an it guy

okay, there is one possible reason. Google wants the web to work the way it wants. So, mobile themes/designs for mobile users. It's perhaps a huge stick that might get the rest of the web to follow. I'm kind of surprised that reddit does not have a mobile theme (no, I've not taken the time to actually check).

Should we follow Google's every whim? Perhaps not. But a good mobile device design is hard to get working and so that's the bit that needs fixing.

The other thing is what John said. an excellent tap to zoom essentially renders desktop ads useless on a mobile device as you see the content and nothing else. Low click through rates means less income for the site and google.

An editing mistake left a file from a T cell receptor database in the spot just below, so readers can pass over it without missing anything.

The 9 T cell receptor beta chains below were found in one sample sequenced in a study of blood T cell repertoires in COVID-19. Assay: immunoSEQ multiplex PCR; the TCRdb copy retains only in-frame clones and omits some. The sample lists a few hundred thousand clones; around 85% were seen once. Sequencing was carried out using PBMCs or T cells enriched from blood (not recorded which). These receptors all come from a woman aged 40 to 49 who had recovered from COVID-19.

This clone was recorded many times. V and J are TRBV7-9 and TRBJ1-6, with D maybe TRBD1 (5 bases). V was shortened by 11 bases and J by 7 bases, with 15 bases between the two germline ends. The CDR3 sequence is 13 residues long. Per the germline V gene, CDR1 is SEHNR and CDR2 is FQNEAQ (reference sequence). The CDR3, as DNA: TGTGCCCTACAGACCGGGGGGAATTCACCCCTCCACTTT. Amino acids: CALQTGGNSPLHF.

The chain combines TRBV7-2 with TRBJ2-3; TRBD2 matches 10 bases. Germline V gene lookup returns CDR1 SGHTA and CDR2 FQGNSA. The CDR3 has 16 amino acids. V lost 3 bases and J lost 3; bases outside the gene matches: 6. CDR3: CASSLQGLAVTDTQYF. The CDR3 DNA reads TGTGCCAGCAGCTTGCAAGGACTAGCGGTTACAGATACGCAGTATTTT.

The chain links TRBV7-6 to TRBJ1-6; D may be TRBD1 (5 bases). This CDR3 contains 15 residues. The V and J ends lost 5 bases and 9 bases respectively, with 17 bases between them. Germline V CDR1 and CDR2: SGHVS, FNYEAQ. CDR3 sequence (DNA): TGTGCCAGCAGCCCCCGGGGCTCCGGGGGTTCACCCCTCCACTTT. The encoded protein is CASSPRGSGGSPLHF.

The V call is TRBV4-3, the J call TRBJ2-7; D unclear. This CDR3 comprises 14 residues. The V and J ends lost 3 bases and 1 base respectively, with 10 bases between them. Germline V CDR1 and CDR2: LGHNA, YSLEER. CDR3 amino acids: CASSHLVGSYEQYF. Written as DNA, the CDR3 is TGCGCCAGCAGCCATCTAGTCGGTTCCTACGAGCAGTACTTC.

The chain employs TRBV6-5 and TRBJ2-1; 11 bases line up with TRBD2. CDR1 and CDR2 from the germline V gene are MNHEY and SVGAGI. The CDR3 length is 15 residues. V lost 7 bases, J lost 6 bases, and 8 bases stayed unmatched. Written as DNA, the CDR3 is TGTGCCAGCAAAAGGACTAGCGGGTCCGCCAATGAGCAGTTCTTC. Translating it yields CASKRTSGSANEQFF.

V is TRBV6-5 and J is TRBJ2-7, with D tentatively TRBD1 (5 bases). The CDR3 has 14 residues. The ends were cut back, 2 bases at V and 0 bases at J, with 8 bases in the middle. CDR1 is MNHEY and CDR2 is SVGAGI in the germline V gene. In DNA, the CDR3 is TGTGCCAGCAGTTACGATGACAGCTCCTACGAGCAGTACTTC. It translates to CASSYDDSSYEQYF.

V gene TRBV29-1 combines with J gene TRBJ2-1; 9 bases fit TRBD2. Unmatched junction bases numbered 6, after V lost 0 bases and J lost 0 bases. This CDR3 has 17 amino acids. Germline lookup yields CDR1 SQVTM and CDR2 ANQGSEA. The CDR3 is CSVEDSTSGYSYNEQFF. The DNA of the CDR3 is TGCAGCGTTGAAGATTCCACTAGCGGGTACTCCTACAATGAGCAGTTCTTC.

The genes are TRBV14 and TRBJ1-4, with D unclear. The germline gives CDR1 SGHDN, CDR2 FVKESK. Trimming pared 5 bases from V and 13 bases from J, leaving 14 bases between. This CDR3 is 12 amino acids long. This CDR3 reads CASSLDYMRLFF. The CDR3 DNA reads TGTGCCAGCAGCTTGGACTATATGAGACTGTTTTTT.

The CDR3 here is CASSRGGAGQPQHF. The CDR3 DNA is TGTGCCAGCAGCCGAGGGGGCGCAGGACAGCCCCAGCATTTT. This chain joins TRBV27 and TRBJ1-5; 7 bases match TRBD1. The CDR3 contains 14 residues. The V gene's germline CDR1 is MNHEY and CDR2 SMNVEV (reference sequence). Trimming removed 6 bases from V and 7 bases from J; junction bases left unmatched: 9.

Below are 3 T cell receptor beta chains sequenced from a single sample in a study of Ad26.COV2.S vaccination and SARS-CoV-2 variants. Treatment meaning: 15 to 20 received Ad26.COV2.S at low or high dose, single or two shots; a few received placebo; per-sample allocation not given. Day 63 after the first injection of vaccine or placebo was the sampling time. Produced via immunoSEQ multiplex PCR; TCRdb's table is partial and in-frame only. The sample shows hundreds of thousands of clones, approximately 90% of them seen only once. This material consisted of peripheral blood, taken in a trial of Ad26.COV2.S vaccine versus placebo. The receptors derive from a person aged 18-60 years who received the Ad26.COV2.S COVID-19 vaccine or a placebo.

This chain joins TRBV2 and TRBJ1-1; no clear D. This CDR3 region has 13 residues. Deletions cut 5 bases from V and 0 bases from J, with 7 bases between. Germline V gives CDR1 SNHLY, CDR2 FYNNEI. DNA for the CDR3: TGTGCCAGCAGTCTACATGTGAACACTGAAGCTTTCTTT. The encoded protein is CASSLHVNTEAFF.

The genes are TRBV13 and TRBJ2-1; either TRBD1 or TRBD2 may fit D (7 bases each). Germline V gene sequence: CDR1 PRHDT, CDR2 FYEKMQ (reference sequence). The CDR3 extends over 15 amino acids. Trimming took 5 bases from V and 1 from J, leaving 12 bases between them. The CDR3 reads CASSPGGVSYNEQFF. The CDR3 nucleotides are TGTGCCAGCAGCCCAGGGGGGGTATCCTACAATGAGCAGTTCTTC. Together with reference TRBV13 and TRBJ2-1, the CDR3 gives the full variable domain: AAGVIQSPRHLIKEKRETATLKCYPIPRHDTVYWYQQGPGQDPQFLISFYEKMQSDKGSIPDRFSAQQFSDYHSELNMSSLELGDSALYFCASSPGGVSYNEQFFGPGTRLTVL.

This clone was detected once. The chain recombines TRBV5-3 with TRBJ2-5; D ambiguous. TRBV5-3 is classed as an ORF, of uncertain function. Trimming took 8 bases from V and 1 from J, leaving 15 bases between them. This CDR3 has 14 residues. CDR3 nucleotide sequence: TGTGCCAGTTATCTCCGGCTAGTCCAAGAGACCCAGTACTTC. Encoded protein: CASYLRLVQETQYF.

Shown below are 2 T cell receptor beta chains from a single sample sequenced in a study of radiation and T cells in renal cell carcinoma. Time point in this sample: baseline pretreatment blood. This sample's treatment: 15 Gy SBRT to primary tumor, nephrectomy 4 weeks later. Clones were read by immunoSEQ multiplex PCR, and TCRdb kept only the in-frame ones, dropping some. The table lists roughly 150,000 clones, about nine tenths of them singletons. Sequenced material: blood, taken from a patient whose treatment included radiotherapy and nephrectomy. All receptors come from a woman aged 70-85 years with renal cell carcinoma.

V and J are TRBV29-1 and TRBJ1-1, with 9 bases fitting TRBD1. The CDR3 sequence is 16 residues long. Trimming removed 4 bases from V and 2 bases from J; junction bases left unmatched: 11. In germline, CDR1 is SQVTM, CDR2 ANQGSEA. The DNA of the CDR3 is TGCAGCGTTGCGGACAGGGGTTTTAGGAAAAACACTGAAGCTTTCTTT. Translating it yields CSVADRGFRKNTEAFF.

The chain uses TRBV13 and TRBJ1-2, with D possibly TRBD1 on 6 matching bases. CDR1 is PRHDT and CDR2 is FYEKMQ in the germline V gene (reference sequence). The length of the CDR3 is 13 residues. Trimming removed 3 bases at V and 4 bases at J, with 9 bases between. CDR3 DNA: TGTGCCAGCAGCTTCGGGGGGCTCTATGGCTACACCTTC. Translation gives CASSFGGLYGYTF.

That said, opera mini on kitkat works just like it always has: well. When on an underpowered device I can have 18 tabs open and the phone is usable, I consider that good engineering. Oh, and many advertising companies don't bother with Opera Mobile, which seems like a missed market, given it's 12% of mobile devices...

Foot-loving cat burglar nicks THREE THOUSAND individual socks

an it guy


but where's the it angle?

okay. I know, it's bootnotes, but no veiled attempt to get anything IT into the story at all...